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“Imagine your audience naked”: Plain terrifying or useful strategy?

Ginger Leadership Communications

This piece of advice is supposed to make you feel less nervous because it supposedly brings your audience ‘down to size’ (pun intended) and makes the situation seem less intimidating. But the truth is, it probably makes you completely forget what you were going to speak about because you’re trying to undress everyone! Talk about a misuse of multi-tasking!

When someone tells you to imagine your audience naked or in their skivvies they just mean to help calm your fear of being on stage.  Rumor has it that this idea came from Winston Churchill, who used this technique (among others) to overcome his fears of speaking in public (he also apparently recommended that people practice their speeches in front of a mirror). Even though there’s no confirmation that Churchill was the source of this advice, it’s repeated often enough.

This is one recommendation that you should be wary of following, unless you’re speaking to a supermodel convention and even then you’ll probably be too distracted to get a single word out. Truly it’s just incredibly silly. Don’t we have enough trouble trying to remember what we should be saying without the extra mental effort it would take to disrobe each audience member? Picture this… you walk onto the stage, see your co-workers and esteemed colleagues in their birthday suits and faint straight away. Even if you COULD manage all that skin whilst talking how would you ever be able to talk to them again with a straight face?

It’s just NOT nice!

Let’s get down to the point here people. This advice is unsavory because it not only demeans your audience but it puts a barrier up between you. Exactly the opposite of this is your goal: Connecting with them!  If you’re afraid or condescending towards your audience you’re definitely not connecting. If you’re not connecting then odds are they won’t pay attention to you.  Any kind of barrier to the audience makes for a lackluster presentation. Audience members will understand at a gut level that you are not confident about yourself or your message. People are incredibly skilled at reading body language, even if they are not quite aware of it at an intellectual level.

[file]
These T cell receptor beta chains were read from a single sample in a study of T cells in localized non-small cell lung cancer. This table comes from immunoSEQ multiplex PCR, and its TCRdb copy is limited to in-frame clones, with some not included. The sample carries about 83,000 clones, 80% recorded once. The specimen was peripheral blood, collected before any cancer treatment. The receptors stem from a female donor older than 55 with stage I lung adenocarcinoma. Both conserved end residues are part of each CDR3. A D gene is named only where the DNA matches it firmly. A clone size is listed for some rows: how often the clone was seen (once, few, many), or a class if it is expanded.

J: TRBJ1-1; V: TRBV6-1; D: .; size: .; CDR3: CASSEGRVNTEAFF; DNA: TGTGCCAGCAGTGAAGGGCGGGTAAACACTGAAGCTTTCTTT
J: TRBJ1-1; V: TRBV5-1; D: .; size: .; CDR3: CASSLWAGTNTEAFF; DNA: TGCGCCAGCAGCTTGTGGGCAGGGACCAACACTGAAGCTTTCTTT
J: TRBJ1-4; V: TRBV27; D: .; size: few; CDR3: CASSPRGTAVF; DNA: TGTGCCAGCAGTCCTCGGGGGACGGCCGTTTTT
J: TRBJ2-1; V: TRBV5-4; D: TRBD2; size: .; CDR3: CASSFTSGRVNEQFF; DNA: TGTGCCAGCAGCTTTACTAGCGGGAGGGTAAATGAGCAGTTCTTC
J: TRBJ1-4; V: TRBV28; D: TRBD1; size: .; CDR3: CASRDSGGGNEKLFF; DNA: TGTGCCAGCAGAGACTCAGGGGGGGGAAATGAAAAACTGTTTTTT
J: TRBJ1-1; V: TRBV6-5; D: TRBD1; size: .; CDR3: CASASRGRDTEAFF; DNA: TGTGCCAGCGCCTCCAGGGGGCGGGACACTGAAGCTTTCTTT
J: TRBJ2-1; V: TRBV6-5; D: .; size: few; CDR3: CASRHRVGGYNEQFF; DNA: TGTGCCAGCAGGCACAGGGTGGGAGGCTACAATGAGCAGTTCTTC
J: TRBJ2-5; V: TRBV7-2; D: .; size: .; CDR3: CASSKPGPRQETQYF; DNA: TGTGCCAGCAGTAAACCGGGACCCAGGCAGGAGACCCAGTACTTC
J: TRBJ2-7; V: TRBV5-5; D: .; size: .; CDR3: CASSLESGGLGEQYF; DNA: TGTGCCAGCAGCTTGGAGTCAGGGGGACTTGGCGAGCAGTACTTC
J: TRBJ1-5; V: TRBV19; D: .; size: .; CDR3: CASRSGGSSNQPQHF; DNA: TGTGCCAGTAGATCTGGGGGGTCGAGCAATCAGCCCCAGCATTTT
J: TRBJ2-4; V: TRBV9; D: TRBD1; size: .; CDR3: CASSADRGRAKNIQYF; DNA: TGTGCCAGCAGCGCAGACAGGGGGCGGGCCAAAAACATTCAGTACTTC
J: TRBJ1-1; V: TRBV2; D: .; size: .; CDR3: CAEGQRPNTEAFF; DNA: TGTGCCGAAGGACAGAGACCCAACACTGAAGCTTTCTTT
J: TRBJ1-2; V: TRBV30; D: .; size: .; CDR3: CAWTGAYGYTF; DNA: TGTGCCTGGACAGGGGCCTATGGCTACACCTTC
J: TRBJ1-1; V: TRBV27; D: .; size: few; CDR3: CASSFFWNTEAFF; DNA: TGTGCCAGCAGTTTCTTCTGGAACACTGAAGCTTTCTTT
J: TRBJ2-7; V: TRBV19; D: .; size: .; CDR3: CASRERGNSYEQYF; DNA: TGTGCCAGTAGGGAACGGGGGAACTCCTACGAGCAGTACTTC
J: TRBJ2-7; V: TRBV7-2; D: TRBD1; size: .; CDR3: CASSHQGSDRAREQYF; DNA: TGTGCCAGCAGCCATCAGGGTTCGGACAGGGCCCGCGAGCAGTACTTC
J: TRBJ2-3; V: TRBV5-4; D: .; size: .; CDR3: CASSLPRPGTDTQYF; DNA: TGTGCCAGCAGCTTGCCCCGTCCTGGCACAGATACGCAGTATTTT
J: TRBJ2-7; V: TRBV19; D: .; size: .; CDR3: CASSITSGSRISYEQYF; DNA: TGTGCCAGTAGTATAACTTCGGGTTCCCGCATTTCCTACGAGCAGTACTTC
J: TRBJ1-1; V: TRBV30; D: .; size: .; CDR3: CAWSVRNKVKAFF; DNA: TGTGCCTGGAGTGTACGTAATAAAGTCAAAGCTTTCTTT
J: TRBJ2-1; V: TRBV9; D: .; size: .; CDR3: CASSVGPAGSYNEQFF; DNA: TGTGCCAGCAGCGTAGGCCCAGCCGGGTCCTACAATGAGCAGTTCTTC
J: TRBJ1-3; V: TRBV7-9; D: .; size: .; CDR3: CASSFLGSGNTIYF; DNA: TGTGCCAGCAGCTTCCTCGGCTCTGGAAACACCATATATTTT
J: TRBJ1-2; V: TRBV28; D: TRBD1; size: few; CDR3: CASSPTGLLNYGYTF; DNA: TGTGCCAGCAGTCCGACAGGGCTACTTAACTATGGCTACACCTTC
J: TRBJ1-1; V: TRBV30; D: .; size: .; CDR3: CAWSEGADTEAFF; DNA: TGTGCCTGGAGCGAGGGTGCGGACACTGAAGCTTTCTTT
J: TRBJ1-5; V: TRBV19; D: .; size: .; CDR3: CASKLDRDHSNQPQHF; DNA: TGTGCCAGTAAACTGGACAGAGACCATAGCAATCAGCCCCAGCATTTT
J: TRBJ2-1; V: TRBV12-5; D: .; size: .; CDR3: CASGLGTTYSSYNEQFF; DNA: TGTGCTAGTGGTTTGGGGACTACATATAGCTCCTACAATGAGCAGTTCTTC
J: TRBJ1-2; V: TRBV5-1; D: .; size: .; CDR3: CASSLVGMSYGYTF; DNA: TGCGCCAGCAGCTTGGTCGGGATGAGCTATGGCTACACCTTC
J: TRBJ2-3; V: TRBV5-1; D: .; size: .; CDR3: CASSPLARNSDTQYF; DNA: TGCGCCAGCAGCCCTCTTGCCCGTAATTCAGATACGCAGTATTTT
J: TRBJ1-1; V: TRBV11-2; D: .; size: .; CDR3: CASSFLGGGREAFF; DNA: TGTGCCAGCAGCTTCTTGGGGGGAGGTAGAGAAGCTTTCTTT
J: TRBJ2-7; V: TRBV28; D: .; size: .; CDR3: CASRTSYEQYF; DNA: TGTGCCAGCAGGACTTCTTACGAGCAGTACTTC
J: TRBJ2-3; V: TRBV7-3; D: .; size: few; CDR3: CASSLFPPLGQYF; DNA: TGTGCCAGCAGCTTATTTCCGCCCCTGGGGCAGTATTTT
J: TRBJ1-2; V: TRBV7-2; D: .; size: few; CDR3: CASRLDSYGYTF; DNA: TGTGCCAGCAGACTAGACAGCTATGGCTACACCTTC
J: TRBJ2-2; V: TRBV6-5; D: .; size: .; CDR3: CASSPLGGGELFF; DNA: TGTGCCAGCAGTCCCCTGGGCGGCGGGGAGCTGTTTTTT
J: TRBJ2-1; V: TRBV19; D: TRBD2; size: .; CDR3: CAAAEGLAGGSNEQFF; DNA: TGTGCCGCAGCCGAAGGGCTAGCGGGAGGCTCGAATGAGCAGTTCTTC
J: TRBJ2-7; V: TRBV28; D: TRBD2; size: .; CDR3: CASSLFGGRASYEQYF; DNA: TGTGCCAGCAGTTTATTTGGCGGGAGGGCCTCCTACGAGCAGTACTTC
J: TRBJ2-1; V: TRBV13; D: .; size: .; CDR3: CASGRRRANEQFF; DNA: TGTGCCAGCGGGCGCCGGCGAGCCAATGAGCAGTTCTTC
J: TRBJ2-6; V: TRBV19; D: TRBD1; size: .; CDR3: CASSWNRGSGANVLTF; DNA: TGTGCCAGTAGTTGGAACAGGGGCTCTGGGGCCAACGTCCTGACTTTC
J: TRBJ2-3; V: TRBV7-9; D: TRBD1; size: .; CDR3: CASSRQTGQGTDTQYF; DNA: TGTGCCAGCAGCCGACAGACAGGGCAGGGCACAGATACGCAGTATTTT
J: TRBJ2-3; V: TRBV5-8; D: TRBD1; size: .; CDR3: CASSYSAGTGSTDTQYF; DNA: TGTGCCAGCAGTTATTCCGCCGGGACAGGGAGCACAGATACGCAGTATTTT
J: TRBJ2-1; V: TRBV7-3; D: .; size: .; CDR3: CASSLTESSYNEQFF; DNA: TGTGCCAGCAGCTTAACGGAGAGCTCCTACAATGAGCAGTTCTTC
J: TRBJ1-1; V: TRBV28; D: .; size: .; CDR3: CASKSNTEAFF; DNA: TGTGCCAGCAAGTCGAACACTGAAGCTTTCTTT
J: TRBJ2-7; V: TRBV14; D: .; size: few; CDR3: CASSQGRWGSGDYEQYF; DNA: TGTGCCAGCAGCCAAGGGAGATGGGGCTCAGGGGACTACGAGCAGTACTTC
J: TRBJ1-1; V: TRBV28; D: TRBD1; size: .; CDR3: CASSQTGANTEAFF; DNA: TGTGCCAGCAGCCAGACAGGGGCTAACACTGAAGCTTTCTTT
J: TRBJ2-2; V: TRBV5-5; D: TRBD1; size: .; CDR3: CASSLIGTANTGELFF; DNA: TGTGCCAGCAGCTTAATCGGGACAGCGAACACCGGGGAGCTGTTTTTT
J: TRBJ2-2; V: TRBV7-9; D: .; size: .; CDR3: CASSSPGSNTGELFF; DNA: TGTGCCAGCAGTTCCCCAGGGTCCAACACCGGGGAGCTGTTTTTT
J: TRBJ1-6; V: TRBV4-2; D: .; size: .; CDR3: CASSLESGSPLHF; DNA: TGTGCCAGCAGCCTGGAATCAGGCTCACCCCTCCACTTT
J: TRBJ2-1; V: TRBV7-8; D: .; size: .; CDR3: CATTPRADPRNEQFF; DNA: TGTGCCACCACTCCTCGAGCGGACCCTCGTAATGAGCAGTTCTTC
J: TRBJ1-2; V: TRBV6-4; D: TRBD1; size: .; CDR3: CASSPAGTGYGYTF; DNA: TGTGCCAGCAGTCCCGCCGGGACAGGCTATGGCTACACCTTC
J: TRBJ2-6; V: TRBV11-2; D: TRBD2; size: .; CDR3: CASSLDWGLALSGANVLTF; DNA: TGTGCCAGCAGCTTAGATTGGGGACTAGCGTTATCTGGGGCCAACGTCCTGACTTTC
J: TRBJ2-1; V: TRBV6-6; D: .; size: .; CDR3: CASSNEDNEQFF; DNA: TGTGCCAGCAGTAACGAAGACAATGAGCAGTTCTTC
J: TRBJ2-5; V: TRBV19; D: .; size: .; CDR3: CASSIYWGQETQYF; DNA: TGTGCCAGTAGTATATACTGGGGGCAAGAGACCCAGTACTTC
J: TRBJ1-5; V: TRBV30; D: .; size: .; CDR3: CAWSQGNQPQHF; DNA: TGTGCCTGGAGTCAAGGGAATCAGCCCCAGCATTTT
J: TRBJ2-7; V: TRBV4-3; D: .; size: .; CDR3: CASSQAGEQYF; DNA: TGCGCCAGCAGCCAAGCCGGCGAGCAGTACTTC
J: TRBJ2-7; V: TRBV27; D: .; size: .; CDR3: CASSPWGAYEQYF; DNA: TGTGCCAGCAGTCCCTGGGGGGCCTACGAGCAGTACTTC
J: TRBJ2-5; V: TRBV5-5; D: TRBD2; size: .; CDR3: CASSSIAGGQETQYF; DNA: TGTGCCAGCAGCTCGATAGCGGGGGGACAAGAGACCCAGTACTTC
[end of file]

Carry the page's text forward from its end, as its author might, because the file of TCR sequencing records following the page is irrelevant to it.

The best way to connect with an audience (and get over your nerves) is to focus on THEM.

Servant Speaking

Normal public speaking can focus more on taking from an audience:

  • I need them to listen to me;
  • I need them to look interested in what I’m saying;
  • I need them to laugh at my jokes;
  • I need them to affirm my expertise;
  • I need them to know how good I am.

Servant speaking is all about building a community:

  • I have something important to give – I’m not only ‘taking’ Instead of just ‘getting through’ my material,
  • I want to give my community what they most need to hear.
  • I believe that my message will bring benefit to those listening.
  • I want the people listening to me to feel a part OF not apart FROM. 

Your presentation should be about informing, engaging, and persuading your audience. It’s not about the tricks you need to fool yourself to be less nervous. Remember, your audience is probably filled with people just like you — a nice, friendly person who hopes to get something valuable and worthwhile from the presentation. With practice and preparation, you’ll be able to face your (fully-clothed) audience with confidence!

If you’re eager to become a more inspiring speaker, Ginger has a multitude of courses just right for you! From freebies to e-courses, books to workshops, jump in to Ginger! Click here for a full list of Ginger courses and resources.

Ginger Leadership Communications

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